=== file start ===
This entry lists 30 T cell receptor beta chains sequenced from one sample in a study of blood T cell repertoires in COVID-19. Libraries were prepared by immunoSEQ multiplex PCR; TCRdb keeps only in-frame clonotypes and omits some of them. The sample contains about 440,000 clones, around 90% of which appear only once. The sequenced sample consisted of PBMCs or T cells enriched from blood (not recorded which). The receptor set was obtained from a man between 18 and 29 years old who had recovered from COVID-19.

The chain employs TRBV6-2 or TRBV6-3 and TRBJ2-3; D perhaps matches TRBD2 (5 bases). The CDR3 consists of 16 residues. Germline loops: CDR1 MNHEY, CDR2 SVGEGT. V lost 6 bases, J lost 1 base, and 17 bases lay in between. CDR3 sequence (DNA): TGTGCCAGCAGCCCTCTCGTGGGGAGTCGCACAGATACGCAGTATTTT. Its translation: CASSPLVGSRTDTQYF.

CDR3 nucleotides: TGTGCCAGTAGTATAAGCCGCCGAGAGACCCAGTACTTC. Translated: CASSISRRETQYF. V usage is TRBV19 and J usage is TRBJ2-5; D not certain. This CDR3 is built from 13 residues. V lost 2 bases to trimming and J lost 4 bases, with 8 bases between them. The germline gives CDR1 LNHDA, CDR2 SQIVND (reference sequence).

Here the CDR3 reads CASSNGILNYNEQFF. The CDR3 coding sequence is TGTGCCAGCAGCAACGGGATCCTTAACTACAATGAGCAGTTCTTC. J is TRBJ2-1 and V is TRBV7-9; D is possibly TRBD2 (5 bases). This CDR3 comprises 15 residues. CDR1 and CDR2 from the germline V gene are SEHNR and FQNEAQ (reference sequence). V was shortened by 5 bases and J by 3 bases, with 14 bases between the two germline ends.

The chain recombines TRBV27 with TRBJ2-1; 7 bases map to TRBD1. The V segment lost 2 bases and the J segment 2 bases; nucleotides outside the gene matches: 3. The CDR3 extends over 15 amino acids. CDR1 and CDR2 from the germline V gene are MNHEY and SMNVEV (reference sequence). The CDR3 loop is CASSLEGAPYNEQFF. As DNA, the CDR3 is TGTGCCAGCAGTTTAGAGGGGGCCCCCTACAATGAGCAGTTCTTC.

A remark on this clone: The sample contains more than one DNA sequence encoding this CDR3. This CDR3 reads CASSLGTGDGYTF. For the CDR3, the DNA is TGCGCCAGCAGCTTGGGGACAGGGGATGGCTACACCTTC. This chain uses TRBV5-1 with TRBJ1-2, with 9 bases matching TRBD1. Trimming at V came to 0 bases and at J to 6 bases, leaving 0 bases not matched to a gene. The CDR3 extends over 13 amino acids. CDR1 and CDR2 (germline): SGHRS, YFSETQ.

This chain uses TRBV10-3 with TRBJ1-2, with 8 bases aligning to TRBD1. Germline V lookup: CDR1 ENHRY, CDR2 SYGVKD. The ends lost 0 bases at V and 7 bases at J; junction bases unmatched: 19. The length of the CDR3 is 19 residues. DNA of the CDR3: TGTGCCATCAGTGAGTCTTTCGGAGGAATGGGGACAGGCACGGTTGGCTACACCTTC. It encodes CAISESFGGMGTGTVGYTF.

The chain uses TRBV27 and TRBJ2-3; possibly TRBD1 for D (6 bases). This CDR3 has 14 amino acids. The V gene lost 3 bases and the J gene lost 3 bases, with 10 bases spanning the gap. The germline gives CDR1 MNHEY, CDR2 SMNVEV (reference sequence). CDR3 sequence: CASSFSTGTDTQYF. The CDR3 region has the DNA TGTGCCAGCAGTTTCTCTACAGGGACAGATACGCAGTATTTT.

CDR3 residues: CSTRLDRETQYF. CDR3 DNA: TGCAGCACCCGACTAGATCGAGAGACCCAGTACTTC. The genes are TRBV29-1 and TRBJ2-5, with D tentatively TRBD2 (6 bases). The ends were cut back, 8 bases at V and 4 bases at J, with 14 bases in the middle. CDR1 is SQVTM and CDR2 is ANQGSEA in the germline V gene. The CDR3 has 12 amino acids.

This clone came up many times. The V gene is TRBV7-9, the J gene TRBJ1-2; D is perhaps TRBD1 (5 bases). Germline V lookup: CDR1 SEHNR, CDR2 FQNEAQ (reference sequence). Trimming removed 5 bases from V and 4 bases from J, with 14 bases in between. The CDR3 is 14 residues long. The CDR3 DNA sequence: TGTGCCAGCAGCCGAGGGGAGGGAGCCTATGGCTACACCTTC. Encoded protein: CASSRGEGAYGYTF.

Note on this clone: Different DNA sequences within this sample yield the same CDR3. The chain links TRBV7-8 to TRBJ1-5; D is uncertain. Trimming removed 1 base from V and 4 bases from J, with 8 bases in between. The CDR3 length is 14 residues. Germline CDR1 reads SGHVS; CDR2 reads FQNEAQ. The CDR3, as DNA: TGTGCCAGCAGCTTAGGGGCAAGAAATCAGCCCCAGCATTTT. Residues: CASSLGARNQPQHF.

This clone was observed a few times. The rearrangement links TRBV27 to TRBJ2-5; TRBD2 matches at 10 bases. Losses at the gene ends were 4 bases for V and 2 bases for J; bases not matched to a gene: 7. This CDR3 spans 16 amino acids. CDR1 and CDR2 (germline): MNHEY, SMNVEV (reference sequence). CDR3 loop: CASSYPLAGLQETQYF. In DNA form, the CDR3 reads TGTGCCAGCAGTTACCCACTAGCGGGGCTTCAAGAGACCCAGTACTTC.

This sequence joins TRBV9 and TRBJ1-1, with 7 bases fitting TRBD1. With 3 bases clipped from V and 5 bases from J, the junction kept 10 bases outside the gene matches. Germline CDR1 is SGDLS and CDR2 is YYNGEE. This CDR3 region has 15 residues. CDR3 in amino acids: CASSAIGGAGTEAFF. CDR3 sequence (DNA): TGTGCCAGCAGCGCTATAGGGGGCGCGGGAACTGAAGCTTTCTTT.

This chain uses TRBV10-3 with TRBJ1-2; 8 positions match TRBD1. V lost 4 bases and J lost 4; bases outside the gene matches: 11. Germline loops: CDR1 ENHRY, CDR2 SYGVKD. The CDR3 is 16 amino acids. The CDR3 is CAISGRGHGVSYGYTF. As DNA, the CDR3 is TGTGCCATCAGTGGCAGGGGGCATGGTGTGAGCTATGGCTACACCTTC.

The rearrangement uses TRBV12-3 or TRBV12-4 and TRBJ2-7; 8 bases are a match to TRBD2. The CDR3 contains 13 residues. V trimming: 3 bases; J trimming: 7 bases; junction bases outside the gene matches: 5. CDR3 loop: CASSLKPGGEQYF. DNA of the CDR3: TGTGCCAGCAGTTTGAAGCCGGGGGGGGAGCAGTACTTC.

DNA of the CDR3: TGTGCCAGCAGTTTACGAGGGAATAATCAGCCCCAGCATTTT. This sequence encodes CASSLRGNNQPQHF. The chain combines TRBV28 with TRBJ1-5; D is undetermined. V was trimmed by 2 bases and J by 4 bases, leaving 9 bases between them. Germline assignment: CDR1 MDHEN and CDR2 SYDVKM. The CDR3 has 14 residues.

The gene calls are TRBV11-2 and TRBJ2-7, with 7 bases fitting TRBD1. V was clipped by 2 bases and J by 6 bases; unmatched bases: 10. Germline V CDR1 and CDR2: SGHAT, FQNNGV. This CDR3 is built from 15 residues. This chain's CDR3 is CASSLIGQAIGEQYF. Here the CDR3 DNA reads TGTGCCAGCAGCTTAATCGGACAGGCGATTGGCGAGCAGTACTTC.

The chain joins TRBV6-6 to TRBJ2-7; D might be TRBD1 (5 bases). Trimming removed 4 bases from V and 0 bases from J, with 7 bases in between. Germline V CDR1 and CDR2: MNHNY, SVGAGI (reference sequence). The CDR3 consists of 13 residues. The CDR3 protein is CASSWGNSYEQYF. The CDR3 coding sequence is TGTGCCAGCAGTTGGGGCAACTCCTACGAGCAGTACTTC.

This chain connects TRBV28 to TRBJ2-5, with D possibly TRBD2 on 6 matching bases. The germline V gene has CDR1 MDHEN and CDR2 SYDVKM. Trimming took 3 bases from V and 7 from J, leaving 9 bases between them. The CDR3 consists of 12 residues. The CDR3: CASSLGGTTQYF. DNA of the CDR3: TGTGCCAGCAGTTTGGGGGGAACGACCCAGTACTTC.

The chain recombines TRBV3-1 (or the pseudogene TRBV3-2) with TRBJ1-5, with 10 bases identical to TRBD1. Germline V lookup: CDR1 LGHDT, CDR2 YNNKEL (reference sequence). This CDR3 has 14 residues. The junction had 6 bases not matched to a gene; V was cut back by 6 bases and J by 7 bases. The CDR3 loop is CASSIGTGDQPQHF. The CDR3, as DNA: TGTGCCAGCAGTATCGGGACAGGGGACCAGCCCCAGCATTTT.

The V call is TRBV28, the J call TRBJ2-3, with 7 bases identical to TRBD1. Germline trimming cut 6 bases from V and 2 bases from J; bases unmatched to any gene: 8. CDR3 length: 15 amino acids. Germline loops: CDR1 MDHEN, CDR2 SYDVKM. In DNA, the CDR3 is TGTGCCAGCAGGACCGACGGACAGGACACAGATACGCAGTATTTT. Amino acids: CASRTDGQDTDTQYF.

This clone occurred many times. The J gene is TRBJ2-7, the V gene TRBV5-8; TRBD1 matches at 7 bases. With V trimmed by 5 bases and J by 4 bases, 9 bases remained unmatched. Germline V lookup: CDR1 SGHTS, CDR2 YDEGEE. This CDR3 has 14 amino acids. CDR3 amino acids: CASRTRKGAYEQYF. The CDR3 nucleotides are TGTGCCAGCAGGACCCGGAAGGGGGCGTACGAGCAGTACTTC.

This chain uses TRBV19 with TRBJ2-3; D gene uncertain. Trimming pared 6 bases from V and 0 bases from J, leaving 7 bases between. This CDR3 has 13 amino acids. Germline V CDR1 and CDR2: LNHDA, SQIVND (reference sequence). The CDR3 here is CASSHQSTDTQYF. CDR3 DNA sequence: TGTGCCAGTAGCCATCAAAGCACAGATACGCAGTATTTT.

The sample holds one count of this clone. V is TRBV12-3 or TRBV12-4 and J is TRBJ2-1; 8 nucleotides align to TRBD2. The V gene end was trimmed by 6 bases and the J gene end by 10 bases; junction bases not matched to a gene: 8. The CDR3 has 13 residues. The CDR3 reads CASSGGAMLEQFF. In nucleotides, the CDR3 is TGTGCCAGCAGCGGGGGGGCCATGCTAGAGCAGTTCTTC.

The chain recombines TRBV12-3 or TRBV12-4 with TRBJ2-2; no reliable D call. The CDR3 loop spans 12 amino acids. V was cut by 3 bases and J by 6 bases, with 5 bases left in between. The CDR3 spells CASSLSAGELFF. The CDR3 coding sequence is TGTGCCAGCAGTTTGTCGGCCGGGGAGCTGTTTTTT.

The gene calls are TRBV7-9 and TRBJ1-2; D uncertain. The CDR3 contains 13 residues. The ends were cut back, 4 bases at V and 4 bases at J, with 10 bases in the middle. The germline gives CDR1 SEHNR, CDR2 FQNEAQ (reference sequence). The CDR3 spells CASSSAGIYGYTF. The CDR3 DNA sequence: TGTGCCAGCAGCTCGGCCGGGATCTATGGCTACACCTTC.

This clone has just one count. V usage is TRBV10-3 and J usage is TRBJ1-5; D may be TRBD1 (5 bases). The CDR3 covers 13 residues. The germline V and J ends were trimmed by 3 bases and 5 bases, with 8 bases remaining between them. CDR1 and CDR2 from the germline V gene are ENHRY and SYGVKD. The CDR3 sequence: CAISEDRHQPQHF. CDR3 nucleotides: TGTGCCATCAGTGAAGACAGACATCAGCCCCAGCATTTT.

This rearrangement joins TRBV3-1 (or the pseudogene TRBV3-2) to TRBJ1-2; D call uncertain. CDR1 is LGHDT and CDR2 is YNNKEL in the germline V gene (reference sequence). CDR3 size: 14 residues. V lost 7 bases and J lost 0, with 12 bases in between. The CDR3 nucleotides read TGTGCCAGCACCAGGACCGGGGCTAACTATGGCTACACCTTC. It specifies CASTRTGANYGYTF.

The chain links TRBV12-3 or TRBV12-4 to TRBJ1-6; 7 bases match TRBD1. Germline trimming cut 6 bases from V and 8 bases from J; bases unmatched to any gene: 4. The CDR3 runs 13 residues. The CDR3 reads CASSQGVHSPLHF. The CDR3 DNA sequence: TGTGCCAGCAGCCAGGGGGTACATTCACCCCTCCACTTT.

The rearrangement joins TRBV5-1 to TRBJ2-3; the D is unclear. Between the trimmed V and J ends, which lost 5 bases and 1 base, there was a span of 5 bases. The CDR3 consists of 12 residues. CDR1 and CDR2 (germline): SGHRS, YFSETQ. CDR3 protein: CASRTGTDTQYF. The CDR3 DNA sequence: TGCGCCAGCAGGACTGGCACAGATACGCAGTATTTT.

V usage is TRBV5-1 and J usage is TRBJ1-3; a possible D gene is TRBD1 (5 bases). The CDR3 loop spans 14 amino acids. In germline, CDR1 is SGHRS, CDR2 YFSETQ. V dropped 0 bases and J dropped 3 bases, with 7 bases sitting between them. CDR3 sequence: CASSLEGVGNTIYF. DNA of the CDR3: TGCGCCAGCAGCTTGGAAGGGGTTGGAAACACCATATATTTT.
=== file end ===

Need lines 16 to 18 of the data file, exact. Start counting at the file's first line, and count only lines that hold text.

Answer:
DNA of the CDR3: TGTGCCAGCAGTTTACGAGGGAATAATCAGCCCCAGCATTTT. This sequence encodes CASSLRGNNQPQHF. The chain combines TRBV28 with TRBJ1-5; D is undetermined. V was trimmed by 2 bases and J by 4 bases, leaving 9 bases between them. Germline assignment: CDR1 MDHEN and CDR2 SYDVKM. The CDR3 has 14 residues.

The gene calls are TRBV11-2 and TRBJ2-7, with 7 bases fitting TRBD1. V was clipped by 2 bases and J by 6 bases; unmatched bases: 10. Germline V CDR1 and CDR2: SGHAT, FQNNGV. This CDR3 is built from 15 residues. This chain's CDR3 is CASSLIGQAIGEQYF. Here the CDR3 DNA reads TGTGCCAGCAGCTTAATCGGACAGGCGATTGGCGAGCAGTACTTC.

The chain joins TRBV6-6 to TRBJ2-7; D might be TRBD1 (5 bases). Trimming removed 4 bases from V and 0 bases from J, with 7 bases in between. Germline V CDR1 and CDR2: MNHNY, SVGAGI (reference sequence). The CDR3 consists of 13 residues. The CDR3 protein is CASSWGNSYEQYF. The CDR3 coding sequence is TGTGCCAGCAGTTGGGGCAACTCCTACGAGCAGTACTTC.